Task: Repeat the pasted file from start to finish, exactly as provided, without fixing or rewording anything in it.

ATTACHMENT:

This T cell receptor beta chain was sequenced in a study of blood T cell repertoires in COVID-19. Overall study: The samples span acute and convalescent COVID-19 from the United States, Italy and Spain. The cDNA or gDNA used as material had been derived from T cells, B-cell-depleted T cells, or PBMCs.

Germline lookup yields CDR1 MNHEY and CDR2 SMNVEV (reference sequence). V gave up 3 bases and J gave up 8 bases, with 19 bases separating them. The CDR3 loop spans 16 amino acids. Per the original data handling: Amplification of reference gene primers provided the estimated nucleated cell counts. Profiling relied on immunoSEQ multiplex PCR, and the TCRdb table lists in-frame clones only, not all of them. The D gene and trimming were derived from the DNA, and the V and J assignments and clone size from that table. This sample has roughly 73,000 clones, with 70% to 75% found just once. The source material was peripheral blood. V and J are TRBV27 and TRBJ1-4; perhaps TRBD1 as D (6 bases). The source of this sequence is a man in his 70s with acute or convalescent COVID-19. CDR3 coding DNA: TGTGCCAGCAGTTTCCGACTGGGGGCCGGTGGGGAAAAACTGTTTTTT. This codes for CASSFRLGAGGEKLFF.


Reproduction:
This T cell receptor beta chain was sequenced in a study of blood T cell repertoires in COVID-19. Overall study: The samples span acute and convalescent COVID-19 from the United States, Italy and Spain. The cDNA or gDNA used as material had been derived from T cells, B-cell-depleted T cells, or PBMCs.

Germline lookup yields CDR1 MNHEY and CDR2 SMNVEV (reference sequence). V gave up 3 bases and J gave up 8 bases, with 19 bases separating them. The CDR3 loop spans 16 amino acids. Per the original data handling: Amplification of reference gene primers provided the estimated nucleated cell counts. Profiling relied on immunoSEQ multiplex PCR, and the TCRdb table lists in-frame clones only, not all of them. The D gene and trimming were derived from the DNA, and the V and J assignments and clone size from that table. This sample has roughly 73,000 clones, with 70% to 75% found just once. The source material was peripheral blood. V and J are TRBV27 and TRBJ1-4; perhaps TRBD1 as D (6 bases). The source of this sequence is a man in his 70s with acute or convalescent COVID-19. CDR3 coding DNA: TGTGCCAGCAGTTTCCGACTGGGGGCCGGTGGGGAAAAACTGTTTTTT. This codes for CASSFRLGAGGEKLFF.